Annual Change in Pulmonary Function and Clinical Phenotype in Chronic Obstructive Pulmonary Disease

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Abstract

Rationale:

Although the rate of annual decline in FEV1 is one of the most important outcome measures in chronic obstructive pulmonary disease (COPD), little is known about intersubject variability based on clinical phenotypes.

Objectives:

To examine the intersubject variability in a 5-year observational cohort study, particularly focusing on emphysema severity.

Methods:

A total of 279 eligible patients with COPD (stages I-IV: 26, 45, 24, and 5%) participated. We conducted a detailed assessment of pulmonary function and computed tomography (CT) at baseline, and performed spirometry every 6 months before and after inhalation of bronchodilator. Smoking status, exacerbation, and pharmacotherapy were carefully monitored. Emphysema severity was evaluated by CT and annual measurements of carbon monoxide transfer coefficient.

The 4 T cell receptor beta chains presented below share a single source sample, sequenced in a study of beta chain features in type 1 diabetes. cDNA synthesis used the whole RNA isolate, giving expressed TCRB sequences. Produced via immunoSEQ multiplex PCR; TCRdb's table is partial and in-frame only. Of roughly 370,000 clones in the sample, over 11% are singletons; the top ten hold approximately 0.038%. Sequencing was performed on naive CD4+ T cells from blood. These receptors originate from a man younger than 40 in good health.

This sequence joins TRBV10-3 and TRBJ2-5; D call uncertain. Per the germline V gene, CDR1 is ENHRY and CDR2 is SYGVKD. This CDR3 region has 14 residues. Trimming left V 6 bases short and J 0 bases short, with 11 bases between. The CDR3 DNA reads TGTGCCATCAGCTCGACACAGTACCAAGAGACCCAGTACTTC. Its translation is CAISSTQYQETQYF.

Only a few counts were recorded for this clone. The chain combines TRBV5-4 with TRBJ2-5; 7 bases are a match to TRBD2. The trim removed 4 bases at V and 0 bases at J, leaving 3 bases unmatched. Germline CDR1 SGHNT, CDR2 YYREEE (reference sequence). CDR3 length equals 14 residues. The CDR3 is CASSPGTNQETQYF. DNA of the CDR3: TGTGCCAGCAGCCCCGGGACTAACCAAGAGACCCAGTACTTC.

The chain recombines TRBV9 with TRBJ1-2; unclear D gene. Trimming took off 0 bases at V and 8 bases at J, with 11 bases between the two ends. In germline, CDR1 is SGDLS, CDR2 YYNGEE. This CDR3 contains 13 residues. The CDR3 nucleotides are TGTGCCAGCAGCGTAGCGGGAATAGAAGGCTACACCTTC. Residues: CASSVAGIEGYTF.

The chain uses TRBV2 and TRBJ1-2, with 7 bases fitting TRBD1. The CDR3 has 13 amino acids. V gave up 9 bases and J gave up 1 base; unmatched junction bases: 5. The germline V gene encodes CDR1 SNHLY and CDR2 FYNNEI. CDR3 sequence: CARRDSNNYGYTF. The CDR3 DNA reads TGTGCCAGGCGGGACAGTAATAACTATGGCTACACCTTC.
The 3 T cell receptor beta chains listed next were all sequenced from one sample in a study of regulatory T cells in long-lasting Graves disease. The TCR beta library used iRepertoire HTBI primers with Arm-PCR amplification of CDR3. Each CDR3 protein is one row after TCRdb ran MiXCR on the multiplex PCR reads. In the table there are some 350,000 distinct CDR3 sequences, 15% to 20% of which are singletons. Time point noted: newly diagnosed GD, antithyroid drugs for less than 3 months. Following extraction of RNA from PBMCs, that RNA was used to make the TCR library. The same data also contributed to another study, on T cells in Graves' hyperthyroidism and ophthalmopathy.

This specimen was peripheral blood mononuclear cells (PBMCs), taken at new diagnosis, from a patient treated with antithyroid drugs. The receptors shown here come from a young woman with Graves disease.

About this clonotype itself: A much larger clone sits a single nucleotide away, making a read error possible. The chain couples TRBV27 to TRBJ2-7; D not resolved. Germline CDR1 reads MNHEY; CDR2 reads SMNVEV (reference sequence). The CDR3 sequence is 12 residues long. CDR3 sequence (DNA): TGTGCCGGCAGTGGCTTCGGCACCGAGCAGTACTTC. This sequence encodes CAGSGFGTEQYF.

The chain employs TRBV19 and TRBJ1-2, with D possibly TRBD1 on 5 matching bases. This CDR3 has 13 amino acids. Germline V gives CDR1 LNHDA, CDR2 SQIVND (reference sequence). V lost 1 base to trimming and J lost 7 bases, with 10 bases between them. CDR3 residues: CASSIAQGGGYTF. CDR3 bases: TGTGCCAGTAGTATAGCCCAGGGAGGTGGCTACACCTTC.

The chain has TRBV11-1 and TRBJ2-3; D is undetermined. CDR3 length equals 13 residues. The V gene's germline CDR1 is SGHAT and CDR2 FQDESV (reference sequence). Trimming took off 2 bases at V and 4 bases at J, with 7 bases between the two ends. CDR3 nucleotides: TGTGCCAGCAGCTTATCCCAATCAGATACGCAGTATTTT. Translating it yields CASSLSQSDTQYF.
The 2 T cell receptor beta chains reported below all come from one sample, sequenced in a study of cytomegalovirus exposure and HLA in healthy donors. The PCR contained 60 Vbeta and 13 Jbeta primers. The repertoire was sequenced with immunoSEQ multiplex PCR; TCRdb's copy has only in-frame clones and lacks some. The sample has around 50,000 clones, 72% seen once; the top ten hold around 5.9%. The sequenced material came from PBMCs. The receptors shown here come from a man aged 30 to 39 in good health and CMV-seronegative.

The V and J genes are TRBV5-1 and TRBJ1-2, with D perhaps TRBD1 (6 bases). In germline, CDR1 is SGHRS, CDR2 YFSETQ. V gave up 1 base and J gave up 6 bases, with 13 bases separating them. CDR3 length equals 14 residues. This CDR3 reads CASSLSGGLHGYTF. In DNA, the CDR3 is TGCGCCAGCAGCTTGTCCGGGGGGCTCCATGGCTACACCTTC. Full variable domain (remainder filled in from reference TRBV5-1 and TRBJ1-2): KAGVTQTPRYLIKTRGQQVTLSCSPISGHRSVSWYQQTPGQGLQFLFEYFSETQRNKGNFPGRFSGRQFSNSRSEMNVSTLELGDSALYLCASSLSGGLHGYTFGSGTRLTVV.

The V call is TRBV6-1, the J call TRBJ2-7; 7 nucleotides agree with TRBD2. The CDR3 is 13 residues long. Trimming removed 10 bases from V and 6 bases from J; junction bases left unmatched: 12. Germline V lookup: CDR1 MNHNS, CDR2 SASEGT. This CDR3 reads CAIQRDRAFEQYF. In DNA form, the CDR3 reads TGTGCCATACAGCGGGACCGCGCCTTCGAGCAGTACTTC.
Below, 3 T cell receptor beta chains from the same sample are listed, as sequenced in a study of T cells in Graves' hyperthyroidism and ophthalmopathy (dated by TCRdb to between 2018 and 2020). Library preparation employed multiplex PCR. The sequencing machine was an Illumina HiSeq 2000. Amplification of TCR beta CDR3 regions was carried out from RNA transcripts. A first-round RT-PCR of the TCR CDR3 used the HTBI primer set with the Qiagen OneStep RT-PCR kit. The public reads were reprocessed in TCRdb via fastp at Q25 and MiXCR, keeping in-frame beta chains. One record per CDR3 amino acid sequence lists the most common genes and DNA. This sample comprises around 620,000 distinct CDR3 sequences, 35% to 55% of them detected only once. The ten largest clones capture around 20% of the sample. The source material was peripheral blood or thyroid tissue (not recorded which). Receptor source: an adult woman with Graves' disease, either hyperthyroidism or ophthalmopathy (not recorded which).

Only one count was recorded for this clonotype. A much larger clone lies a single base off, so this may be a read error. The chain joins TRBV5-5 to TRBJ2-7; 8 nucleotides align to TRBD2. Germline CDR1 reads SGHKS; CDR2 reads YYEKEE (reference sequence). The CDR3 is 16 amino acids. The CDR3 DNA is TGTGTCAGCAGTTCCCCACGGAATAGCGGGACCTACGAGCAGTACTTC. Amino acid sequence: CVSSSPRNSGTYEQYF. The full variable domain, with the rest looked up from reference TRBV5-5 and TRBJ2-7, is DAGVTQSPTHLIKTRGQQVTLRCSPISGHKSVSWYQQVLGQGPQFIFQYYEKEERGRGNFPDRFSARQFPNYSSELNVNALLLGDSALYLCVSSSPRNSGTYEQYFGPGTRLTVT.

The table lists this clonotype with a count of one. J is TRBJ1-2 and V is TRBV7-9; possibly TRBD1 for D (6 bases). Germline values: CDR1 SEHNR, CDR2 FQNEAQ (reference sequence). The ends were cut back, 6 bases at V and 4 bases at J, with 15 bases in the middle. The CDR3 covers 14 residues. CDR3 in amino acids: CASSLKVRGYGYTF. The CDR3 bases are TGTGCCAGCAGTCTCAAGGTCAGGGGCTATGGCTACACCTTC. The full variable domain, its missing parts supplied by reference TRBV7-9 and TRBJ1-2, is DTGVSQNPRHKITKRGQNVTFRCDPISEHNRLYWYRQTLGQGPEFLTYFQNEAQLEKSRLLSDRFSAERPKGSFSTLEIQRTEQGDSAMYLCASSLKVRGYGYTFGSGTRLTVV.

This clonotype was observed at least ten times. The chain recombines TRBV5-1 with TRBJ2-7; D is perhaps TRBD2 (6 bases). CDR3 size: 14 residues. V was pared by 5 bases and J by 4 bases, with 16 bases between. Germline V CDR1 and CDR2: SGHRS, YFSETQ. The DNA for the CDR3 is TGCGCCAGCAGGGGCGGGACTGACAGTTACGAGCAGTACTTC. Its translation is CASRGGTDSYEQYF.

Measurements and Main Results:

Using mixed effects model analysis, the annual decline in post-bronchodilator FEV1 was -32 ± 24 (SD) ml/yr (n = 261). We classified the subjects of less than the 25th percentile as Rapid decliners, the 25th to 75th percentile as Slow decliners, and greater than the 75th percentile as Sustainers (-63 ± 2, -31 ± 1, and -2 ± 1 [SE] ml/yr). Emphysema severity, but not %FEV1, showed significant differences among the three groups. Multiple logistic regression analysis demonstrated that the Rapid decliners were independently associated with emphysema severity assessed either by CT or carbon monoxide transfer coefficient. The Sustainers displayed less emphysema and higher levels of circulating eosinophils.

Conclusions:

Emphysema severity is independently associated with a rapid annual decline in FEV1 in COPD. Sustainers and Rapid decliners warrant specific attention in clinical practice.

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